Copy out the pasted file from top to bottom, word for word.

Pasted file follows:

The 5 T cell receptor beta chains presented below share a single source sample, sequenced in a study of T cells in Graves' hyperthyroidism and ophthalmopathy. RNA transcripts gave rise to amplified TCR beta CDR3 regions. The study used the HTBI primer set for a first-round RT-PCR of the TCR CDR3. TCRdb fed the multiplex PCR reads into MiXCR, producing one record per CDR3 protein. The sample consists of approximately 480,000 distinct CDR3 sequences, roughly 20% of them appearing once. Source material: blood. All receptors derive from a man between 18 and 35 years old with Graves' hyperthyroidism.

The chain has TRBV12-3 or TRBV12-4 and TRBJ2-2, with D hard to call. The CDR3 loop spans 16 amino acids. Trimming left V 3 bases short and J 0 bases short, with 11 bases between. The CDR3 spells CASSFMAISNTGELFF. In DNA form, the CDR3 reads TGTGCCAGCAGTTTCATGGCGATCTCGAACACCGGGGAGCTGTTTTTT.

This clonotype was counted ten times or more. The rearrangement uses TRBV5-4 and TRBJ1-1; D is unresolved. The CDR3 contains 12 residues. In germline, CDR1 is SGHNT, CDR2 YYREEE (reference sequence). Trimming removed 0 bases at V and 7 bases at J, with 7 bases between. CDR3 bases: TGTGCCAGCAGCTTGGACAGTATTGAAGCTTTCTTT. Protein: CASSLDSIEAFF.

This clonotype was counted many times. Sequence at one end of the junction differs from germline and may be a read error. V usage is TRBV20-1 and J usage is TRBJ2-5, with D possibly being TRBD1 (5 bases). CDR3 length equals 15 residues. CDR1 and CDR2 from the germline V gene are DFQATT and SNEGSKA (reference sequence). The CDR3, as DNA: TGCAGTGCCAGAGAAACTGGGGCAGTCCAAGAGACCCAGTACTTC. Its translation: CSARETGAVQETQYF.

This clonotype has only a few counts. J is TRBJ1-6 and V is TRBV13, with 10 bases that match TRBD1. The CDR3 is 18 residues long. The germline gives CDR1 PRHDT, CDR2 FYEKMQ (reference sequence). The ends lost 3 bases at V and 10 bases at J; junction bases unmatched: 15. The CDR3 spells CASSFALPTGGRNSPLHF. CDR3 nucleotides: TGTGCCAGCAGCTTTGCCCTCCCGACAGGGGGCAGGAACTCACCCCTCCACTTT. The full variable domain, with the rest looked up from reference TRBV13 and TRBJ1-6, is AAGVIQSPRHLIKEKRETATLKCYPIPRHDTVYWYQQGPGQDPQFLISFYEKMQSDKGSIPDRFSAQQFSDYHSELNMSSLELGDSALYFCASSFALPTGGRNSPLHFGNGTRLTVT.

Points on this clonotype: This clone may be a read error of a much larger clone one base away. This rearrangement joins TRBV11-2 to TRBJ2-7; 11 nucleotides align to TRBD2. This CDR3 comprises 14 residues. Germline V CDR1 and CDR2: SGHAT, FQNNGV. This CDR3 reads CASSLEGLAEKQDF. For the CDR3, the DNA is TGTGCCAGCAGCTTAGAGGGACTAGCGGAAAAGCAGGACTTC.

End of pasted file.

The 5 T cell receptor beta chains presented below share a single source sample, sequenced in a study of T cells in Graves' hyperthyroidism and ophthalmopathy. RNA transcripts gave rise to amplified TCR beta CDR3 regions. The study used the HTBI primer set for a first-round RT-PCR of the TCR CDR3. TCRdb fed the multiplex PCR reads into MiXCR, producing one record per CDR3 protein. The sample consists of approximately 480,000 distinct CDR3 sequences, roughly 20% of them appearing once. Source material: blood. All receptors derive from a man between 18 and 35 years old with Graves' hyperthyroidism.

The chain has TRBV12-3 or TRBV12-4 and TRBJ2-2, with D hard to call. The CDR3 loop spans 16 amino acids. Trimming left V 3 bases short and J 0 bases short, with 11 bases between. The CDR3 spells CASSFMAISNTGELFF. In DNA form, the CDR3 reads TGTGCCAGCAGTTTCATGGCGATCTCGAACACCGGGGAGCTGTTTTTT.

This clonotype was counted ten times or more. The rearrangement uses TRBV5-4 and TRBJ1-1; D is unresolved. The CDR3 contains 12 residues. In germline, CDR1 is SGHNT, CDR2 YYREEE (reference sequence). Trimming removed 0 bases at V and 7 bases at J, with 7 bases between. CDR3 bases: TGTGCCAGCAGCTTGGACAGTATTGAAGCTTTCTTT. Protein: CASSLDSIEAFF.

This clonotype was counted many times. Sequence at one end of the junction differs from germline and may be a read error. V usage is TRBV20-1 and J usage is TRBJ2-5, with D possibly being TRBD1 (5 bases). CDR3 length equals 15 residues. CDR1 and CDR2 from the germline V gene are DFQATT and SNEGSKA (reference sequence). The CDR3, as DNA: TGCAGTGCCAGAGAAACTGGGGCAGTCCAAGAGACCCAGTACTTC. Its translation: CSARETGAVQETQYF.

This clonotype has only a few counts. J is TRBJ1-6 and V is TRBV13, with 10 bases that match TRBD1. The CDR3 is 18 residues long. The germline gives CDR1 PRHDT, CDR2 FYEKMQ (reference sequence). The ends lost 3 bases at V and 10 bases at J; junction bases unmatched: 15. The CDR3 spells CASSFALPTGGRNSPLHF. CDR3 nucleotides: TGTGCCAGCAGCTTTGCCCTCCCGACAGGGGGCAGGAACTCACCCCTCCACTTT. The full variable domain, with the rest looked up from reference TRBV13 and TRBJ1-6, is AAGVIQSPRHLIKEKRETATLKCYPIPRHDTVYWYQQGPGQDPQFLISFYEKMQSDKGSIPDRFSAQQFSDYHSELNMSSLELGDSALYFCASSFALPTGGRNSPLHFGNGTRLTVT.

Points on this clonotype: This clone may be a read error of a much larger clone one base away. This rearrangement joins TRBV11-2 to TRBJ2-7; 11 nucleotides align to TRBD2. This CDR3 comprises 14 residues. Germline V CDR1 and CDR2: SGHAT, FQNNGV. This CDR3 reads CASSLEGLAEKQDF. For the CDR3, the DNA is TGTGCCAGCAGCTTAGAGGGACTAGCGGAAAAGCAGGACTTC.